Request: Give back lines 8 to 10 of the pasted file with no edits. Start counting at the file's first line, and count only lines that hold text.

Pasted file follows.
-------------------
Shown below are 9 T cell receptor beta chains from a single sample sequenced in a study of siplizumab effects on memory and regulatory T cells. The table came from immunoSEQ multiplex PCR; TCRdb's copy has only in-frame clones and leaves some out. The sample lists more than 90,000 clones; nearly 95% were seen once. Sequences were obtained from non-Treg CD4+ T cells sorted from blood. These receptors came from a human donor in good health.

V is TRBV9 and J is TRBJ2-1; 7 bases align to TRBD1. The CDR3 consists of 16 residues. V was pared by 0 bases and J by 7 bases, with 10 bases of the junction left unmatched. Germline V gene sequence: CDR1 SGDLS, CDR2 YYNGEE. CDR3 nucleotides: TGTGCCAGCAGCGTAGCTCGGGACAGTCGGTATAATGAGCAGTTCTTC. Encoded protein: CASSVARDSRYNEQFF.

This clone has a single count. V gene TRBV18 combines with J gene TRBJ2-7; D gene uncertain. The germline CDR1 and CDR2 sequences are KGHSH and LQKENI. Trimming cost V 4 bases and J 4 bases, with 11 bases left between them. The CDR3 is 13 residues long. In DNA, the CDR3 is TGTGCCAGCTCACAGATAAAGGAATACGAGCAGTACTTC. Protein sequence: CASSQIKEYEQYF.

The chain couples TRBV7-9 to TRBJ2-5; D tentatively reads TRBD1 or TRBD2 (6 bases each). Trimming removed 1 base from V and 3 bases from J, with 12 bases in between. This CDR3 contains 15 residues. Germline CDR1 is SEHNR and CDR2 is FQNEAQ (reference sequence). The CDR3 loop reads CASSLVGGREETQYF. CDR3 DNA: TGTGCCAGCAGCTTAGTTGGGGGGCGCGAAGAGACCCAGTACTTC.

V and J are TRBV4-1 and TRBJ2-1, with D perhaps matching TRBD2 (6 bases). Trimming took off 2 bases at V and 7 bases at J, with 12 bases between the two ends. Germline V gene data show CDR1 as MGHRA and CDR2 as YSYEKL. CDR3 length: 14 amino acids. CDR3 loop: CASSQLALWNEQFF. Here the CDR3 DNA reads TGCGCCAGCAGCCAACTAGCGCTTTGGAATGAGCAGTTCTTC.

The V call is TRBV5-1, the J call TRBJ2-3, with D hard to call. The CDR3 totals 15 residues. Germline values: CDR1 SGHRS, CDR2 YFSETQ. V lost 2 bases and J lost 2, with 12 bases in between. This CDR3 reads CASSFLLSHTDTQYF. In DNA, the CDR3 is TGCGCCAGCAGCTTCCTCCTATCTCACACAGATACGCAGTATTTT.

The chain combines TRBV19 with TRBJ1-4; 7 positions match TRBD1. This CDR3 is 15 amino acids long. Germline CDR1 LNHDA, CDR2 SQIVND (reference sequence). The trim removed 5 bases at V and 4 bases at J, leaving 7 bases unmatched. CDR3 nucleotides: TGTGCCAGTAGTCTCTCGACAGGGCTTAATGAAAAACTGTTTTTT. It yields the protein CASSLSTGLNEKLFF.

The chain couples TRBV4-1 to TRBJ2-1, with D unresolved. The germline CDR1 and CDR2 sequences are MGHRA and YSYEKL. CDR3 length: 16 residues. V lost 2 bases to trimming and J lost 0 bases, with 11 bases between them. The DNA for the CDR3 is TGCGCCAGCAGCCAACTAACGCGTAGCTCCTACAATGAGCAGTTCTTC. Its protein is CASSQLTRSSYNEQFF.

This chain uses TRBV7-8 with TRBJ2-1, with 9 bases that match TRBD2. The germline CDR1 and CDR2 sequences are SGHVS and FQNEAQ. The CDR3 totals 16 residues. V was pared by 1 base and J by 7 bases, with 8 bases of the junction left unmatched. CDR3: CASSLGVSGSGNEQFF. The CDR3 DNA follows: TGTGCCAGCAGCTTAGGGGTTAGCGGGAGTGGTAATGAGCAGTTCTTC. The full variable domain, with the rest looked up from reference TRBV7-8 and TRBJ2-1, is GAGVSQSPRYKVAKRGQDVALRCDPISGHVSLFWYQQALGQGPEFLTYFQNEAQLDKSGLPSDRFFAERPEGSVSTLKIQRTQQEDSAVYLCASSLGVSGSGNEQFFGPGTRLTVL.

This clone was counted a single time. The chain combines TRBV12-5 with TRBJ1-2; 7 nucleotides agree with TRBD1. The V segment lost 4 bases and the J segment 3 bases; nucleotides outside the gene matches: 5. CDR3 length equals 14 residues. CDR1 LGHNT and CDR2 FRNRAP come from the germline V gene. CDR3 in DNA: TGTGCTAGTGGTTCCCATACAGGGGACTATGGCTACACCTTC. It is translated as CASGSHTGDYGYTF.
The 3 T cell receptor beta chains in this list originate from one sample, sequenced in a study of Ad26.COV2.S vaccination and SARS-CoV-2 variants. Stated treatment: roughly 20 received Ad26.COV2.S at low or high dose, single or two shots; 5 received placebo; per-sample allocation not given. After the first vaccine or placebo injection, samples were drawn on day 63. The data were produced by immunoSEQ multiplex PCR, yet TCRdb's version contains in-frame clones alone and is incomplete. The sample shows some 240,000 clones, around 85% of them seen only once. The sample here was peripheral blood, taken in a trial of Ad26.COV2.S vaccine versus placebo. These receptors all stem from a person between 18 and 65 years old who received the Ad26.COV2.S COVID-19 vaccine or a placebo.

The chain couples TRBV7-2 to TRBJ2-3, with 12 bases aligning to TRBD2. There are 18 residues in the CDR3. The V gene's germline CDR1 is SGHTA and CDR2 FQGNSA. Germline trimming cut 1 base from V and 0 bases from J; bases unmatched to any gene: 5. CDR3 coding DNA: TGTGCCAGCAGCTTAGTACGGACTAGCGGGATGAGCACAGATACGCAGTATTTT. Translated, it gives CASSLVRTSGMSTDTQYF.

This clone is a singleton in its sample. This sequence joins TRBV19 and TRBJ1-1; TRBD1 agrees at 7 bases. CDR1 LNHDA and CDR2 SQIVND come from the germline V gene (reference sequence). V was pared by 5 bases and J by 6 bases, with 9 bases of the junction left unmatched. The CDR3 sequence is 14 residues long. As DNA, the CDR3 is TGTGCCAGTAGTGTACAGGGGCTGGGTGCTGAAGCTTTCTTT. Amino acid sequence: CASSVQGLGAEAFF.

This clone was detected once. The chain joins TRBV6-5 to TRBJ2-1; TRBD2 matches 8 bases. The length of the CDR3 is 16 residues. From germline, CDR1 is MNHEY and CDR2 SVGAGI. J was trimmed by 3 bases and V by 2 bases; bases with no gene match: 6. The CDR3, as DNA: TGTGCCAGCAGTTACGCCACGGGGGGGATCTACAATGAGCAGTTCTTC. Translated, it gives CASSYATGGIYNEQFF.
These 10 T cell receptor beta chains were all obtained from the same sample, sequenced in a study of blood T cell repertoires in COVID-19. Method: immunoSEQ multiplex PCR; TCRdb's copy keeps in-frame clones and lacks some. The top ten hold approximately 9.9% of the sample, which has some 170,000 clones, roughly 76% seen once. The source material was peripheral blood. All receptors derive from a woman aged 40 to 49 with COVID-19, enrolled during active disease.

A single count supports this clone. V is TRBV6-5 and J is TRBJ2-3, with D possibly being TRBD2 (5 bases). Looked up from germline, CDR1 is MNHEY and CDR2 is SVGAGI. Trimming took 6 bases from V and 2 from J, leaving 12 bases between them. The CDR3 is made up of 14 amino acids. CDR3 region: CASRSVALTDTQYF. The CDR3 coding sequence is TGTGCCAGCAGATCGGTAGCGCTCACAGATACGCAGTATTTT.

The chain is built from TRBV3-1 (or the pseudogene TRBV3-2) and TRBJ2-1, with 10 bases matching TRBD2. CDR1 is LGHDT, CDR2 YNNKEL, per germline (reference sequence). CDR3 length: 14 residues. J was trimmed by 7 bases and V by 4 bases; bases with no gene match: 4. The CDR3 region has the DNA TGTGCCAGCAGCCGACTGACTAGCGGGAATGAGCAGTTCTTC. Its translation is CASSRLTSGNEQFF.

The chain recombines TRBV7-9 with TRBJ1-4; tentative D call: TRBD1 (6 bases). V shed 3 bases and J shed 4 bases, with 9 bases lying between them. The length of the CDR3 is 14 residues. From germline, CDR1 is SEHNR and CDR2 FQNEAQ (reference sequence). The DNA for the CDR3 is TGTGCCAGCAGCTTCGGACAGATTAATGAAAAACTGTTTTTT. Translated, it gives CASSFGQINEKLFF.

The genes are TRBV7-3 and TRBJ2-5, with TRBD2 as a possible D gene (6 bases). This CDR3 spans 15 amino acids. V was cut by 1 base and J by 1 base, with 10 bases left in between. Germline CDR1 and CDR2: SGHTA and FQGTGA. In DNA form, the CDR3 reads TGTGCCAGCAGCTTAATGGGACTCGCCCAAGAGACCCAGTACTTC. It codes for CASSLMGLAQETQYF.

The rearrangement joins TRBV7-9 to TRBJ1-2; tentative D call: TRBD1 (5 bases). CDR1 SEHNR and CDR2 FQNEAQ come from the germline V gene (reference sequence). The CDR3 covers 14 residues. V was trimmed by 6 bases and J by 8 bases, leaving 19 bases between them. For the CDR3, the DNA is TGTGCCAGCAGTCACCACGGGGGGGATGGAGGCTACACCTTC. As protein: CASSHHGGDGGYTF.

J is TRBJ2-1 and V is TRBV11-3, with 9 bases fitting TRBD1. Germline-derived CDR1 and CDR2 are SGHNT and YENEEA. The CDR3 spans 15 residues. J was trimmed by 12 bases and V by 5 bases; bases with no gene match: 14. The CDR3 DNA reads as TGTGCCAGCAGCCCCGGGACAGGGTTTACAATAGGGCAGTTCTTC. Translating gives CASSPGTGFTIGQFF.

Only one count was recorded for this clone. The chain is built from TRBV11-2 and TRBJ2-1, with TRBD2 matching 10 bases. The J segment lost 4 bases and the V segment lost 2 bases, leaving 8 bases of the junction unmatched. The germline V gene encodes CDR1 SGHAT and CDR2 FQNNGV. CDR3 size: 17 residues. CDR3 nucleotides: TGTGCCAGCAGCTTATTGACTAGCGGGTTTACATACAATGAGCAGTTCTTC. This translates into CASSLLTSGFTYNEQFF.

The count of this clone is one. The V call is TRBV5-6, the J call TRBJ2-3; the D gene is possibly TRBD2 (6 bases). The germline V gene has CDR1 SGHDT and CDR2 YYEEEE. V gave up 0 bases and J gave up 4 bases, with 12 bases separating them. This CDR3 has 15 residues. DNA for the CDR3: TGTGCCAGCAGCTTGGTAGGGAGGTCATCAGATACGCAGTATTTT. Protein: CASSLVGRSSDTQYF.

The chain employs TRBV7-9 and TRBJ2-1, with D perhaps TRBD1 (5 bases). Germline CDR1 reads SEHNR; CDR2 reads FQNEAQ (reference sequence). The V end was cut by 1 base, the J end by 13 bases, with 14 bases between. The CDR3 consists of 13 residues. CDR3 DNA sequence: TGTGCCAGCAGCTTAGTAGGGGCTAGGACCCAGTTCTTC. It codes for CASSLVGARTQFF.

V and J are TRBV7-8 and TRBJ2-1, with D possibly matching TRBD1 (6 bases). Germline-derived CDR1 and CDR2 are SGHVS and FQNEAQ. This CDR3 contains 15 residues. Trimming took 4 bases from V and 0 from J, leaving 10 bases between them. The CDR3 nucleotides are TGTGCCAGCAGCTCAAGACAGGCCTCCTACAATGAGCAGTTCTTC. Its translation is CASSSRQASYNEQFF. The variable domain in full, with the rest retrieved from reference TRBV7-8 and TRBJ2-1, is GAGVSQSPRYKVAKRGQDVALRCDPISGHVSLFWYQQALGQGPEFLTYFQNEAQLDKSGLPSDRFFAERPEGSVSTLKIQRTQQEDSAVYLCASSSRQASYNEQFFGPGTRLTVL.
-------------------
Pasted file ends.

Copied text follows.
The chain couples TRBV4-1 to TRBJ2-1, with D unresolved. The germline CDR1 and CDR2 sequences are MGHRA and YSYEKL. CDR3 length: 16 residues. V lost 2 bases to trimming and J lost 0 bases, with 11 bases between them. The DNA for the CDR3 is TGCGCCAGCAGCCAACTAACGCGTAGCTCCTACAATGAGCAGTTCTTC. Its protein is CASSQLTRSSYNEQFF.

This chain uses TRBV7-8 with TRBJ2-1, with 9 bases that match TRBD2. The germline CDR1 and CDR2 sequences are SGHVS and FQNEAQ. The CDR3 totals 16 residues. V was pared by 1 base and J by 7 bases, with 8 bases of the junction left unmatched. CDR3: CASSLGVSGSGNEQFF. The CDR3 DNA follows: TGTGCCAGCAGCTTAGGGGTTAGCGGGAGTGGTAATGAGCAGTTCTTC. The full variable domain, with the rest looked up from reference TRBV7-8 and TRBJ2-1, is GAGVSQSPRYKVAKRGQDVALRCDPISGHVSLFWYQQALGQGPEFLTYFQNEAQLDKSGLPSDRFFAERPEGSVSTLKIQRTQQEDSAVYLCASSLGVSGSGNEQFFGPGTRLTVL.

This clone was counted a single time. The chain combines TRBV12-5 with TRBJ1-2; 7 nucleotides agree with TRBD1. The V segment lost 4 bases and the J segment 3 bases; nucleotides outside the gene matches: 5. CDR3 length equals 14 residues. CDR1 LGHNT and CDR2 FRNRAP come from the germline V gene. CDR3 in DNA: TGTGCTAGTGGTTCCCATACAGGGGACTATGGCTACACCTTC. It is translated as CASGSHTGDYGYTF.